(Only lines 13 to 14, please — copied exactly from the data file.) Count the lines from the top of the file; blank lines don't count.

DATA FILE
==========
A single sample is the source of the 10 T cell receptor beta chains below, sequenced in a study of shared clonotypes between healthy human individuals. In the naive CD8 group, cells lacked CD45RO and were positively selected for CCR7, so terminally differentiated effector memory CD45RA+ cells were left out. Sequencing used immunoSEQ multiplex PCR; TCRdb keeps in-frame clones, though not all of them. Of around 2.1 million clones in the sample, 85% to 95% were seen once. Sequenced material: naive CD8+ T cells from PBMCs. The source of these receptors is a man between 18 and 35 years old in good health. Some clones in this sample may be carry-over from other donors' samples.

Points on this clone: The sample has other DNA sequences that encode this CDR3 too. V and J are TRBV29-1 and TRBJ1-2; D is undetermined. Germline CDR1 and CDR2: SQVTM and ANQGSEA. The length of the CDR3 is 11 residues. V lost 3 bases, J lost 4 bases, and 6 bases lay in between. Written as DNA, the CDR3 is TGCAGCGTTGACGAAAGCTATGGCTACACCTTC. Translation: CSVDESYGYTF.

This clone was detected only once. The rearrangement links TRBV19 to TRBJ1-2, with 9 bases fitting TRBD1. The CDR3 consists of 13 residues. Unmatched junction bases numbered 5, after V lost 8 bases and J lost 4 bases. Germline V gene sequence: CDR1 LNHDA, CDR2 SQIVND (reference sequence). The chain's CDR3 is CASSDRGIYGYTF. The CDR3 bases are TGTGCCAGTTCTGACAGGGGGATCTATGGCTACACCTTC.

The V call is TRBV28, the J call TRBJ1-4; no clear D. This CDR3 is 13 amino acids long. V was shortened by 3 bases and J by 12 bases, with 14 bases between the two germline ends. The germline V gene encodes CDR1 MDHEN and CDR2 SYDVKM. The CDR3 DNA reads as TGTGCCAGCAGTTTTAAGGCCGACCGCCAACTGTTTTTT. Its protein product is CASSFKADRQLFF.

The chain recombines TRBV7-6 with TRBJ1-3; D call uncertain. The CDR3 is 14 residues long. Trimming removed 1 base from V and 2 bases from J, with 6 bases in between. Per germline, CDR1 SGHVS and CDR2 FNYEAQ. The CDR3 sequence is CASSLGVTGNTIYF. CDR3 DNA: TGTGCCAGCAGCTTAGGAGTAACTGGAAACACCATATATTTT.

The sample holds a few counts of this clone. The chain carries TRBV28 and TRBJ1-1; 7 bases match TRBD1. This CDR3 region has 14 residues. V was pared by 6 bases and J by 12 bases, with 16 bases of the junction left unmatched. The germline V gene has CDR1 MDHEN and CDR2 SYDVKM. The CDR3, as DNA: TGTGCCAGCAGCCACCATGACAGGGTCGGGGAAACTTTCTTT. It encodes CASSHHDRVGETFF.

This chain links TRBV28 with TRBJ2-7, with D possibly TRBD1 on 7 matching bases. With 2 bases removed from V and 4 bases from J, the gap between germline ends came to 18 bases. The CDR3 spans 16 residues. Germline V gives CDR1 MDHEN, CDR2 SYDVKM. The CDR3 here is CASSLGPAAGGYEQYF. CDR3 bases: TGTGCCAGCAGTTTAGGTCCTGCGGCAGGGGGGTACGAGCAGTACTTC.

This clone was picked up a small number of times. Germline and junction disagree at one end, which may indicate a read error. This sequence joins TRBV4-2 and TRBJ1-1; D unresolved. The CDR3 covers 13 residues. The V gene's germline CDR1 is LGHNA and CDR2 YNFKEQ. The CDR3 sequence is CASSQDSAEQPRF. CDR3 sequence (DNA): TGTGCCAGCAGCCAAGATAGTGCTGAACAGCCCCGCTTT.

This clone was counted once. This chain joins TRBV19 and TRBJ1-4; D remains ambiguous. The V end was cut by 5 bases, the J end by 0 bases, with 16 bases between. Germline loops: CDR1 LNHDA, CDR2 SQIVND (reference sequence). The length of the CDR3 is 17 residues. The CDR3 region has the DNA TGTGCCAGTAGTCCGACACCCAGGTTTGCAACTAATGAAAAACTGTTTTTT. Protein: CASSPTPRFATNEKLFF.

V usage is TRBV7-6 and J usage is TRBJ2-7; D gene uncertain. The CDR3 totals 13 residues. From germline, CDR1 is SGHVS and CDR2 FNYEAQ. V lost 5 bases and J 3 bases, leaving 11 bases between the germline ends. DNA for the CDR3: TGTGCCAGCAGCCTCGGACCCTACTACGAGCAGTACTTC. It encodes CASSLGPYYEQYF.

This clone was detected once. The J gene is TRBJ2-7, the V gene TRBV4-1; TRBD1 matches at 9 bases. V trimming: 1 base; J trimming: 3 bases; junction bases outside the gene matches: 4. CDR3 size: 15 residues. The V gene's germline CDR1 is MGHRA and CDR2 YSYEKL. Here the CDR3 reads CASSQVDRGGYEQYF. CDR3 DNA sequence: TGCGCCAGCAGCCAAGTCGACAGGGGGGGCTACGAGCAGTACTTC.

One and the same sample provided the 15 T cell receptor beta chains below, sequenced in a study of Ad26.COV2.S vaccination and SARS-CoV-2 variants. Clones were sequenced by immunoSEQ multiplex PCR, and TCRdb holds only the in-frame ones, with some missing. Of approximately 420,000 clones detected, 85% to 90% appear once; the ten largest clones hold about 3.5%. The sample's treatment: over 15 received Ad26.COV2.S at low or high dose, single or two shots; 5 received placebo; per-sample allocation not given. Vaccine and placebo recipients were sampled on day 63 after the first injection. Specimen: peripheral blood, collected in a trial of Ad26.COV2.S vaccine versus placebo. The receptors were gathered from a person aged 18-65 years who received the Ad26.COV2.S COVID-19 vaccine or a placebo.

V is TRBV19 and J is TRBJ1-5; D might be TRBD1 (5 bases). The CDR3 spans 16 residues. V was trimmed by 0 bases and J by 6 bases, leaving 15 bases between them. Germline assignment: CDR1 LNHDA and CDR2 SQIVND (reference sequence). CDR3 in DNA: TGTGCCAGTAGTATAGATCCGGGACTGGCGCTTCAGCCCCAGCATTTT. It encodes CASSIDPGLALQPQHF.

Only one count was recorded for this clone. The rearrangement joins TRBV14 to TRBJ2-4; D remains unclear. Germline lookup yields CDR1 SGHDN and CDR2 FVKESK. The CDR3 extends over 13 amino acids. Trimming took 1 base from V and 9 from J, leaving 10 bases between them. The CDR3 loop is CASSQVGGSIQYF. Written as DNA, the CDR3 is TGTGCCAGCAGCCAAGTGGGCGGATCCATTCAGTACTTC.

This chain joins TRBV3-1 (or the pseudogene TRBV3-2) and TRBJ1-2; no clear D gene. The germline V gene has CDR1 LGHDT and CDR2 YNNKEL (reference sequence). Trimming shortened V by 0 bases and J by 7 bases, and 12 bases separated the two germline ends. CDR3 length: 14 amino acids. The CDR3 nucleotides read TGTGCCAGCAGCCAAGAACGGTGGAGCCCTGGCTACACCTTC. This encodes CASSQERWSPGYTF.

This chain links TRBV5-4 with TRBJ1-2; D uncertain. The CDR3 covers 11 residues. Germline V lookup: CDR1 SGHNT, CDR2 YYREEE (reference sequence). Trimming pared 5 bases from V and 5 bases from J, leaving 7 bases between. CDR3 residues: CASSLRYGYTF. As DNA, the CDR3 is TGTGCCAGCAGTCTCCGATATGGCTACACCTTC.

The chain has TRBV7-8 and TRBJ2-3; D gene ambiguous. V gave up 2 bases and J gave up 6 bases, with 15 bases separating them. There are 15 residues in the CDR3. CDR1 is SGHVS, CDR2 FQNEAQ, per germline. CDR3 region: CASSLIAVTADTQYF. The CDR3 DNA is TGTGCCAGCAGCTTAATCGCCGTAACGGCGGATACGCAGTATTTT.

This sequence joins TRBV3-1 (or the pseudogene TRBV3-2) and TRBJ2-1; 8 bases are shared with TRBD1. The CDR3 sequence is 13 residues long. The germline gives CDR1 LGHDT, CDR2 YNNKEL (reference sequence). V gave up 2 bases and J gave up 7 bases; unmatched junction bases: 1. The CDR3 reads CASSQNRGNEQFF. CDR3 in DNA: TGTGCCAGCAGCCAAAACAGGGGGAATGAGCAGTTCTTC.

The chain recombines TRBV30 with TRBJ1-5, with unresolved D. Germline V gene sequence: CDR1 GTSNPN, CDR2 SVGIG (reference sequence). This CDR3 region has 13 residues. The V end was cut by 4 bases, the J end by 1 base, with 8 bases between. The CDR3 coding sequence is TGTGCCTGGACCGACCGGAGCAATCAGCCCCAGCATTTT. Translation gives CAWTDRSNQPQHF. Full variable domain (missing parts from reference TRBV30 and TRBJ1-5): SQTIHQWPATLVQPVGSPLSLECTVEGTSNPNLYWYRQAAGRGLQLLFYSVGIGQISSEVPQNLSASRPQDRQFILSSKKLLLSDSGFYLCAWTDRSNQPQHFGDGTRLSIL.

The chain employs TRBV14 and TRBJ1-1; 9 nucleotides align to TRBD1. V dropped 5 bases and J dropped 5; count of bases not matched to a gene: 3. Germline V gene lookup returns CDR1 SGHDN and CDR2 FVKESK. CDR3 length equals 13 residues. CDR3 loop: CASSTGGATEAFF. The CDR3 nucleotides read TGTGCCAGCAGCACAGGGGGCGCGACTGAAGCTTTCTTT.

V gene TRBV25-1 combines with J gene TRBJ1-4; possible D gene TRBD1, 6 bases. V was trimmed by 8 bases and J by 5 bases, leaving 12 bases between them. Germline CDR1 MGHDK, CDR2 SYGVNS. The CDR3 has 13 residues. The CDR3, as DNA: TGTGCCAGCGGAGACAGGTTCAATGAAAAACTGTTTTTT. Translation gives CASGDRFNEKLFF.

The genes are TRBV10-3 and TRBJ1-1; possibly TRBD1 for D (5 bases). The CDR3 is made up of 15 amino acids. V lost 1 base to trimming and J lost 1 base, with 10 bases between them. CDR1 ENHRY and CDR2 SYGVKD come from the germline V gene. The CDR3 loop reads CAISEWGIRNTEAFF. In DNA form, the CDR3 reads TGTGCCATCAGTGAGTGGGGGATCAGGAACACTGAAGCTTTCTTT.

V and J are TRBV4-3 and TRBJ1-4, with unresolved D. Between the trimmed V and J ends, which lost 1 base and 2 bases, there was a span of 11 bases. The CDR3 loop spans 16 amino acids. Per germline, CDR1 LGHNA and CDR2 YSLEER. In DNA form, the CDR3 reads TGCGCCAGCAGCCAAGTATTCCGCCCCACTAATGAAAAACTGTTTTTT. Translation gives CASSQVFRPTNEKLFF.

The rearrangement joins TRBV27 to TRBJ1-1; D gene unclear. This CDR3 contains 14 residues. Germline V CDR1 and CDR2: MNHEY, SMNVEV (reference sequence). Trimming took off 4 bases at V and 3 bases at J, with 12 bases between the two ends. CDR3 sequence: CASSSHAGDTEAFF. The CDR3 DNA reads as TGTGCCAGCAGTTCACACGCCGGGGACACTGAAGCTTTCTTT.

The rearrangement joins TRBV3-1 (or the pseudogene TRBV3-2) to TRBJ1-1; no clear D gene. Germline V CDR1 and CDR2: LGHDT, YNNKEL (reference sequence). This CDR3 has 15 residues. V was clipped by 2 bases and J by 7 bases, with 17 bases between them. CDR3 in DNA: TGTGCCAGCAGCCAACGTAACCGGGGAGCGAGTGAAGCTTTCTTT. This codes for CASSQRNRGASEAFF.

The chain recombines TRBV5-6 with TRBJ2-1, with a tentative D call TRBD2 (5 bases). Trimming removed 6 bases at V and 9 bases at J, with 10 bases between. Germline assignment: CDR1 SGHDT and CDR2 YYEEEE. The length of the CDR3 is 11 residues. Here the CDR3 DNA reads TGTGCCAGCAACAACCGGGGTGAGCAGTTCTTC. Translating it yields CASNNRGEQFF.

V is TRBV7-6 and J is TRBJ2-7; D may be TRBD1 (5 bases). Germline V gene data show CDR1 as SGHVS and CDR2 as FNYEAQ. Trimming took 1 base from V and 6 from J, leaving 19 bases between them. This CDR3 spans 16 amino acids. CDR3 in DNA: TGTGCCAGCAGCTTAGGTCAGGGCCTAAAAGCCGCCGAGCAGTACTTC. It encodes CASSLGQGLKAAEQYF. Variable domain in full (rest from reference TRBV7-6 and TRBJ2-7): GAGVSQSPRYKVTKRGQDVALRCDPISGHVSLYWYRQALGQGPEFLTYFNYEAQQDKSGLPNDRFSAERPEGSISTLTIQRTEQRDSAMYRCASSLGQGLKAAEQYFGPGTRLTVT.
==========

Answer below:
V is TRBV19 and J is TRBJ1-5; D might be TRBD1 (5 bases). The CDR3 spans 16 residues. V was trimmed by 0 bases and J by 6 bases, leaving 15 bases between them. Germline assignment: CDR1 LNHDA and CDR2 SQIVND (reference sequence). CDR3 in DNA: TGTGCCAGTAGTATAGATCCGGGACTGGCGCTTCAGCCCCAGCATTTT. It encodes CASSIDPGLALQPQHF.

Only one count was recorded for this clone. The rearrangement joins TRBV14 to TRBJ2-4; D remains unclear. Germline lookup yields CDR1 SGHDN and CDR2 FVKESK. The CDR3 extends over 13 amino acids. Trimming took 1 base from V and 9 from J, leaving 10 bases between them. The CDR3 loop is CASSQVGGSIQYF. Written as DNA, the CDR3 is TGTGCCAGCAGCCAAGTGGGCGGATCCATTCAGTACTTC.